I’ve been a huge fan of this band since November 2012, just a couple of weeks after the release of Endorphinia, their latest – and last – album. I can’t exactly remember how I discovered Follow the White Rabbit… Was it a friend’s recommendation? A blog mentioned it? A post on some music forum? I don’t know, but I just want to thank that person. Endorphinia has followed me through three years and a half now, and yet I never wrote a fully detailed review on it. I did mention it a couple times, here and there, but, today, I want to make amends and give this album what it deserves.
Endorphinia is just not your typical release. Sound-wise, it will draw comparisons to post-hardcore, mathcore, and experimental rock, but it also includes a lot of atmospheric passages – the opening track being a stellar example of this -, and progressive metal songwriting. Whilst not being the center of attention, the skills of the musicians are put to the test all throughout the album; most prominently for the drums and vocals, but also for the guitar and bass guitar. Alex Trulala, behind the kit, plays relentlessly and savagely, crafting accurate and aggressive drumbeats that are groovy yet mathematical, and the organic sound of his drums really shines through the marvellous production on the album. Even in softer songs, such as Zzz(Zzz), his drums feel true and live; something we can only rarely say nowadays. The vocal delivery of Dima Vual Dali is one of the best I’ve had the chance to experience. I say “experience” because, through screams and falsetti, among a wide array of other techniques, he builds tension and release, and guides us through the narrative of the songs with ease. He’s certainly one of the strongest points on the album. Alexey Cheeseass, on the guitar, isn’t afraid of using various techniques and effects to enhance his performance. The Eye Light is a great example of that, where the song begins with very ambient, reversed parts, then abruptly changes to high-pitched and almost clean chords, overdubbed with its distortion counterpart, before switching yet again to a legato section. This is followed by heavy chords under a stratospheric lead, and then by some tapping riff backed by the bass. This is only one song as an example, but there are countless examples throughout the album. The bass, by the elusive “Zebra”, is gnarly and distorted, and doesn’t shy away from technical passages either, but its main purpose is to keep the groove alive, which is done more than adequately here. As a whole, the band feels really tied together, closely knit, and with a lot of chemistry between its members. They succeed in creating these eclectic and chaotic songs, all while keeping them cohesive and meaningful.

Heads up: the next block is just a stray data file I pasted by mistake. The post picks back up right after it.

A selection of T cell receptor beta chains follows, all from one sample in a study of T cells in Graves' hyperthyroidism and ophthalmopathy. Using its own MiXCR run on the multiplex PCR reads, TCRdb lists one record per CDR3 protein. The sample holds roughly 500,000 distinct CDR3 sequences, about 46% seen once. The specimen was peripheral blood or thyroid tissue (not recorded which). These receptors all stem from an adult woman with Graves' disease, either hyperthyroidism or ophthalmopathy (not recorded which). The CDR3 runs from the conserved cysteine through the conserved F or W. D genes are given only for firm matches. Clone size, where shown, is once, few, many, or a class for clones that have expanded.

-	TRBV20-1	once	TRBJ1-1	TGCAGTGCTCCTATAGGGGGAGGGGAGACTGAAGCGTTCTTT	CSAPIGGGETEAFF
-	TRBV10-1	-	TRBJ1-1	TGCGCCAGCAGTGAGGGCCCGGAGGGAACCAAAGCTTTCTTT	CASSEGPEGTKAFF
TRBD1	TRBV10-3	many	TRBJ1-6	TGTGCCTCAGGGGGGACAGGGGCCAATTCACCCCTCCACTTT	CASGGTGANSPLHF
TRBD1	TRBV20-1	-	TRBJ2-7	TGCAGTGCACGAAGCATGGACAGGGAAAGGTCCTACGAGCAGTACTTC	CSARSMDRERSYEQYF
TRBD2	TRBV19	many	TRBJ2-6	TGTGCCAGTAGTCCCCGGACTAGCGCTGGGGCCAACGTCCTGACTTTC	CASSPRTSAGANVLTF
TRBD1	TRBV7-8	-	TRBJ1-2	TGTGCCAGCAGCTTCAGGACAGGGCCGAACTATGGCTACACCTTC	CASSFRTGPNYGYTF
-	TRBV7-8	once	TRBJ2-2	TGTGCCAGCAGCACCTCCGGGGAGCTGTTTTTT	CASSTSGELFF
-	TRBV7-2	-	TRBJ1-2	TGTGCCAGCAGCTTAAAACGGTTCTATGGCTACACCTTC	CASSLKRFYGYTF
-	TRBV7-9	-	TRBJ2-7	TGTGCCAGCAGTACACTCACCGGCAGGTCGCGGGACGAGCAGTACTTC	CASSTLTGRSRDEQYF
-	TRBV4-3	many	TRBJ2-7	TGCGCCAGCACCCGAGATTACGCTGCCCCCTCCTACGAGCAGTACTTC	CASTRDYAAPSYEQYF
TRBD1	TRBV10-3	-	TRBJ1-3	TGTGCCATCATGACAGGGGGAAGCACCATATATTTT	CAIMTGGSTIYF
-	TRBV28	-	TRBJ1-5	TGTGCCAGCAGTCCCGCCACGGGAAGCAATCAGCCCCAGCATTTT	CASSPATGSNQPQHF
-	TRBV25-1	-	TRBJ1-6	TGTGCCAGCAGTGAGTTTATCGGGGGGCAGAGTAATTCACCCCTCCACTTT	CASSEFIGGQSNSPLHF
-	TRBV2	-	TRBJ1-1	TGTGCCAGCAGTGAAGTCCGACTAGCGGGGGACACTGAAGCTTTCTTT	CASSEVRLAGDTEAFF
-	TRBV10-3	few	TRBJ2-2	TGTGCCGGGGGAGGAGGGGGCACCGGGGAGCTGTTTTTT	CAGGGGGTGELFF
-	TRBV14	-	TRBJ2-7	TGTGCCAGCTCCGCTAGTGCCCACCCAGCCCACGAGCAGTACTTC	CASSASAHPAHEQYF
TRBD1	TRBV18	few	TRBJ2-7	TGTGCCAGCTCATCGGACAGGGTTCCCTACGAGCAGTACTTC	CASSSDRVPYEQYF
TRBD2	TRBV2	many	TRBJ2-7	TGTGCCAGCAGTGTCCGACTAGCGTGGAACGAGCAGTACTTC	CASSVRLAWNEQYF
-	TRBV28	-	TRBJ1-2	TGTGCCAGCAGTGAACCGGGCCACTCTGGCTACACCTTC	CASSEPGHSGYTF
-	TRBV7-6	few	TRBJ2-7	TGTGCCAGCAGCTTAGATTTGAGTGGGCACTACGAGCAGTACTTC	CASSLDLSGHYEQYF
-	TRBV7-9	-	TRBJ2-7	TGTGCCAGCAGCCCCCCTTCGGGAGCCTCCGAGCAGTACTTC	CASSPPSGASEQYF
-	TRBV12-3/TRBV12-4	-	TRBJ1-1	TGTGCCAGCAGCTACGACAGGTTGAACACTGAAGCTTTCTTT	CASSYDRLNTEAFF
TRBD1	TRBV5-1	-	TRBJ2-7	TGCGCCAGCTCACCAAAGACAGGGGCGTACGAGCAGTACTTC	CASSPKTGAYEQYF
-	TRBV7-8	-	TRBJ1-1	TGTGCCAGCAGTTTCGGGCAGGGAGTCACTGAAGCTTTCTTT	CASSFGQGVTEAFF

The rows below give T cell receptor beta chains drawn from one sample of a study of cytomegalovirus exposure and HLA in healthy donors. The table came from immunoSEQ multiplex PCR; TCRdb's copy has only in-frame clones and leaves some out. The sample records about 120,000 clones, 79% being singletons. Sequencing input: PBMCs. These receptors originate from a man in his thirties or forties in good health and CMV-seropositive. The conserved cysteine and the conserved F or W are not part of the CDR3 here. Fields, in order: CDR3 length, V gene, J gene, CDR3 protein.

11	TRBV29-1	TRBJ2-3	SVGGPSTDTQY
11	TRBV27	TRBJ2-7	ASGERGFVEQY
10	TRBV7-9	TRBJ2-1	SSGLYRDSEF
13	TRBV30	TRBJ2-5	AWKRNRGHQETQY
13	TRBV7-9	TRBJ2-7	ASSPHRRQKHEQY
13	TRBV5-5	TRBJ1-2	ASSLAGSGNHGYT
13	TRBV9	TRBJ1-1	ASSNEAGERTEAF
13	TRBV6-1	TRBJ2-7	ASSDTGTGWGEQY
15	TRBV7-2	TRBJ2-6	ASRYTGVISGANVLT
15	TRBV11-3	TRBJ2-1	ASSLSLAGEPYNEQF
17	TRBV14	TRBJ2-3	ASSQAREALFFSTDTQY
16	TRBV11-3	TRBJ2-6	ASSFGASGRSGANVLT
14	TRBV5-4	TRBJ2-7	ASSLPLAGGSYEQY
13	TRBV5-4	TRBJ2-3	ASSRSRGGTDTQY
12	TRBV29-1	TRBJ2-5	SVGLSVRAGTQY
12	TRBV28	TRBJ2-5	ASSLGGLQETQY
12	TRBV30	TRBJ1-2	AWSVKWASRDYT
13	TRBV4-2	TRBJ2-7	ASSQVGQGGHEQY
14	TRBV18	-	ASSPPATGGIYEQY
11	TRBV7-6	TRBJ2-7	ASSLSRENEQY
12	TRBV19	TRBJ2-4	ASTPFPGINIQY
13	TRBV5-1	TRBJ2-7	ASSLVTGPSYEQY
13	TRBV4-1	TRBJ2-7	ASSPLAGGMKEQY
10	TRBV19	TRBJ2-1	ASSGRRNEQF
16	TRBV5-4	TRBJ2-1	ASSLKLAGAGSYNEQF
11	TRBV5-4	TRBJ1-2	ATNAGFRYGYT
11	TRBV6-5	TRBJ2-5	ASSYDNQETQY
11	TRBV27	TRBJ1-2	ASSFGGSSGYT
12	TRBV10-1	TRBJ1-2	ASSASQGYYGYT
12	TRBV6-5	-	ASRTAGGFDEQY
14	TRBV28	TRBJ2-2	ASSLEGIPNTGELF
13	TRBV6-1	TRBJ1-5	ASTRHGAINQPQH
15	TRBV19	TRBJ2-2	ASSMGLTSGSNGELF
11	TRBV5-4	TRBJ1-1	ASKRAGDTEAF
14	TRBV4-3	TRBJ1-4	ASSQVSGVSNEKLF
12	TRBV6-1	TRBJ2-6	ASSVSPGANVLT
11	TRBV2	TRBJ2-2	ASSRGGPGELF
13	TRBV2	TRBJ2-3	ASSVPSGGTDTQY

The Eye Light
The first track of Endorphinia is also the only one written in Russian. It’s where we follow the rabbit into the hole, metaphorically speaking, which seems to be precipitated by incoming headlights. It’s hence we’re rushed into the demented, psychedelic world of Follow the White Rabbit. A repeated and memorable line in the song is “Воздух как вода”, translated to “Air as water”; are we drowning, dreaming? The world of dreams is, as indicated by the album’s title, referring to endorphins, which are compounds, released in the body, that inhibit pain and provide a feeling of euphoria, very important. It was also believed that they played a role in sleep, hence their name. It might then be possible that the songs on this album are a collection of dreams, or supposed to represent dreams. At least, it’s an important part of it. Could these also be hallucinations in the moments before death after a violent car collision? Let’s keep that in mind… Back to the song, we’re shaken by a beautiful 13/8 tapping section with vocal melodies being layered on top to create a really contemplative atmosphere. These vocals give you but a taste of what Dima is capable of, and also what the band is, but it’s all expanded upon during the next forty-six minutes.
Few Stories of a Deserted Forest
Possibly the most experimental and schizophrenic song on the record, the second track welcomes you in its arms with an abrupt start quickly followed by drastic changes in atmosphere, sound and tempo. That’s what the song is about, seemingly: the surprises and unknowns that lurk in a dark forest. They edited a portion of the Disney animated movie The Legend of Sleepy Hollow, from 1949, to match the song and, at the same time, create a thematically fitting music video. Of course, it got taken down from Youtube because of, most probably, copyright claims or DMCA notices, but you can watch it on VKontakte. On the other hand, the lyrics seem to indicate that all of this is oneiric in nature, as point out the lines, “Here I feel asleep like a child / Watching incredible dreams.” It might be that the eclectic structure of the song reflects the surreal nature of our dreams, where unrelated scenes follow one another seamlessly and we, as the dreamer, go along, accepting the ever-changing rules of the game.